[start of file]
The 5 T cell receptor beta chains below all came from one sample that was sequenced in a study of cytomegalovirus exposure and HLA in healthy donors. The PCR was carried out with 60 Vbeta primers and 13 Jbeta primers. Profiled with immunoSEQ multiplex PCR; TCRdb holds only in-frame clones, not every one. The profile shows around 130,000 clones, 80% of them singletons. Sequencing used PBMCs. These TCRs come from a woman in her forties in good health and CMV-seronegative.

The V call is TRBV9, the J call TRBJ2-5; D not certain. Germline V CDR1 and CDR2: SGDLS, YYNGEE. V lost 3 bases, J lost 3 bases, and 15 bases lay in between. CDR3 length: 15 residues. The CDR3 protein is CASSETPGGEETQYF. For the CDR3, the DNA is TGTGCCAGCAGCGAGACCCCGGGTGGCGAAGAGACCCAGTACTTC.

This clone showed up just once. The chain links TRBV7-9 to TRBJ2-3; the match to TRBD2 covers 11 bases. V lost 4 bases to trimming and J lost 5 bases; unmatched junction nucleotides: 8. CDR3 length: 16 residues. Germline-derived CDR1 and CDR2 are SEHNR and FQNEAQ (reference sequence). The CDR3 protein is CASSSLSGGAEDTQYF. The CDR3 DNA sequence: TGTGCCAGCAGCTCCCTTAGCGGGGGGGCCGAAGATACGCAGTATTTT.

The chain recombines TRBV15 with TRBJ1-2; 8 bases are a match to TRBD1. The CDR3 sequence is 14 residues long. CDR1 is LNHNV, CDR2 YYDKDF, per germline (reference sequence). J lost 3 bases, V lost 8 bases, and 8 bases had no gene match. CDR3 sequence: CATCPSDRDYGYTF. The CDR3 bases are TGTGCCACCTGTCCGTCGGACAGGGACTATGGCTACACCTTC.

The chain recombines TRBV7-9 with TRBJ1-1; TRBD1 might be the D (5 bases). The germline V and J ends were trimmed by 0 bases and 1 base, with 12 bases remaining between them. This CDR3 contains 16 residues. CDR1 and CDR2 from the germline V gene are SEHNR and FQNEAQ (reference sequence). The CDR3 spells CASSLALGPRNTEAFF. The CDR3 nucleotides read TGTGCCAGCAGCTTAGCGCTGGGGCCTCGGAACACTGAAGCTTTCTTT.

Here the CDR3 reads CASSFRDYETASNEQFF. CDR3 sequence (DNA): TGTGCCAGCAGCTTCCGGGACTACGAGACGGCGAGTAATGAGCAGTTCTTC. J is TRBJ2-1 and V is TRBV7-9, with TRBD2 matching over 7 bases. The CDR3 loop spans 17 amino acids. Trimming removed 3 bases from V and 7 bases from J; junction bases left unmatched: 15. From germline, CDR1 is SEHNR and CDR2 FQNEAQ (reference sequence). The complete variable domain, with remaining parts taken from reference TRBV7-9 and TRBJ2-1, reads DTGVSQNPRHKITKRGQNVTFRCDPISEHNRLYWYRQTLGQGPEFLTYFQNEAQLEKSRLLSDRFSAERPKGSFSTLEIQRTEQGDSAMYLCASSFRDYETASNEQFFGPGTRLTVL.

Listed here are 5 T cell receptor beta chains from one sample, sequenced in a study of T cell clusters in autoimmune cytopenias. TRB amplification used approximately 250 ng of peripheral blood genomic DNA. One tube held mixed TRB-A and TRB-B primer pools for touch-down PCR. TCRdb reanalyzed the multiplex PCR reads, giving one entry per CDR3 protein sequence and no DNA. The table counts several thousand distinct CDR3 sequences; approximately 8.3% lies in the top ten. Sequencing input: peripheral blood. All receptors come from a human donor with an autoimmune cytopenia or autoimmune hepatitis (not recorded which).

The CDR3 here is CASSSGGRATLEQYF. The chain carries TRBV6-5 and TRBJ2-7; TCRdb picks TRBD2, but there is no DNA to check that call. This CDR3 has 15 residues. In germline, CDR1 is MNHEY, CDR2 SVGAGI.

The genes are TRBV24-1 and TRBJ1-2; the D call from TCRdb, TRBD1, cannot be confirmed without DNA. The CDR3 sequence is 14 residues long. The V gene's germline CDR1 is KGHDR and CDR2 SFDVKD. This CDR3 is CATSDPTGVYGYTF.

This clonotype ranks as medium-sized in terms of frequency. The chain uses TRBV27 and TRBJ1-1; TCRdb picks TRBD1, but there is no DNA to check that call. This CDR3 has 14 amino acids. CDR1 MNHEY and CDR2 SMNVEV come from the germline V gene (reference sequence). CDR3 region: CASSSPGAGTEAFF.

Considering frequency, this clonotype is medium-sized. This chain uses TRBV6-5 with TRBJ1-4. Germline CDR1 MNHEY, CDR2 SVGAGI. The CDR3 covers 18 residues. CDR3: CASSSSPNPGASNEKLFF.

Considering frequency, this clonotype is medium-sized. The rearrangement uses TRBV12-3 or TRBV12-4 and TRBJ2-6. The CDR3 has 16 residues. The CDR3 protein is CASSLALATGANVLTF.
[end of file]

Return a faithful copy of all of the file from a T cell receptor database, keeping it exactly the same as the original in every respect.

The 5 T cell receptor beta chains below all came from one sample that was sequenced in a study of cytomegalovirus exposure and HLA in healthy donors. The PCR was carried out with 60 Vbeta primers and 13 Jbeta primers. Profiled with immunoSEQ multiplex PCR; TCRdb holds only in-frame clones, not every one. The profile shows around 130,000 clones, 80% of them singletons. Sequencing used PBMCs. These TCRs come from a woman in her forties in good health and CMV-seronegative.

The V call is TRBV9, the J call TRBJ2-5; D not certain. Germline V CDR1 and CDR2: SGDLS, YYNGEE. V lost 3 bases, J lost 3 bases, and 15 bases lay in between. CDR3 length: 15 residues. The CDR3 protein is CASSETPGGEETQYF. For the CDR3, the DNA is TGTGCCAGCAGCGAGACCCCGGGTGGCGAAGAGACCCAGTACTTC.

This clone showed up just once. The chain links TRBV7-9 to TRBJ2-3; the match to TRBD2 covers 11 bases. V lost 4 bases to trimming and J lost 5 bases; unmatched junction nucleotides: 8. CDR3 length: 16 residues. Germline-derived CDR1 and CDR2 are SEHNR and FQNEAQ (reference sequence). The CDR3 protein is CASSSLSGGAEDTQYF. The CDR3 DNA sequence: TGTGCCAGCAGCTCCCTTAGCGGGGGGGCCGAAGATACGCAGTATTTT.

The chain recombines TRBV15 with TRBJ1-2; 8 bases are a match to TRBD1. The CDR3 sequence is 14 residues long. CDR1 is LNHNV, CDR2 YYDKDF, per germline (reference sequence). J lost 3 bases, V lost 8 bases, and 8 bases had no gene match. CDR3 sequence: CATCPSDRDYGYTF. The CDR3 bases are TGTGCCACCTGTCCGTCGGACAGGGACTATGGCTACACCTTC.

The chain recombines TRBV7-9 with TRBJ1-1; TRBD1 might be the D (5 bases). The germline V and J ends were trimmed by 0 bases and 1 base, with 12 bases remaining between them. This CDR3 contains 16 residues. CDR1 and CDR2 from the germline V gene are SEHNR and FQNEAQ (reference sequence). The CDR3 spells CASSLALGPRNTEAFF. The CDR3 nucleotides read TGTGCCAGCAGCTTAGCGCTGGGGCCTCGGAACACTGAAGCTTTCTTT.

Here the CDR3 reads CASSFRDYETASNEQFF. CDR3 sequence (DNA): TGTGCCAGCAGCTTCCGGGACTACGAGACGGCGAGTAATGAGCAGTTCTTC. J is TRBJ2-1 and V is TRBV7-9, with TRBD2 matching over 7 bases. The CDR3 loop spans 17 amino acids. Trimming removed 3 bases from V and 7 bases from J; junction bases left unmatched: 15. From germline, CDR1 is SEHNR and CDR2 FQNEAQ (reference sequence). The complete variable domain, with remaining parts taken from reference TRBV7-9 and TRBJ2-1, reads DTGVSQNPRHKITKRGQNVTFRCDPISEHNRLYWYRQTLGQGPEFLTYFQNEAQLEKSRLLSDRFSAERPKGSFSTLEIQRTEQGDSAMYLCASSFRDYETASNEQFFGPGTRLTVL.

Listed here are 5 T cell receptor beta chains from one sample, sequenced in a study of T cell clusters in autoimmune cytopenias. TRB amplification used approximately 250 ng of peripheral blood genomic DNA. One tube held mixed TRB-A and TRB-B primer pools for touch-down PCR. TCRdb reanalyzed the multiplex PCR reads, giving one entry per CDR3 protein sequence and no DNA. The table counts several thousand distinct CDR3 sequences; approximately 8.3% lies in the top ten. Sequencing input: peripheral blood. All receptors come from a human donor with an autoimmune cytopenia or autoimmune hepatitis (not recorded which).

The CDR3 here is CASSSGGRATLEQYF. The chain carries TRBV6-5 and TRBJ2-7; TCRdb picks TRBD2, but there is no DNA to check that call. This CDR3 has 15 residues. In germline, CDR1 is MNHEY, CDR2 SVGAGI.

The genes are TRBV24-1 and TRBJ1-2; the D call from TCRdb, TRBD1, cannot be confirmed without DNA. The CDR3 sequence is 14 residues long. The V gene's germline CDR1 is KGHDR and CDR2 SFDVKD. This CDR3 is CATSDPTGVYGYTF.

This clonotype ranks as medium-sized in terms of frequency. The chain uses TRBV27 and TRBJ1-1; TCRdb picks TRBD1, but there is no DNA to check that call. This CDR3 has 14 amino acids. CDR1 MNHEY and CDR2 SMNVEV come from the germline V gene (reference sequence). CDR3 region: CASSSPGAGTEAFF.

Considering frequency, this clonotype is medium-sized. This chain uses TRBV6-5 with TRBJ1-4. Germline CDR1 MNHEY, CDR2 SVGAGI. The CDR3 covers 18 residues. CDR3: CASSSSPNPGASNEKLFF.

Considering frequency, this clonotype is medium-sized. The rearrangement uses TRBV12-3 or TRBV12-4 and TRBJ2-6. The CDR3 has 16 residues. The CDR3 protein is CASSLALATGANVLTF.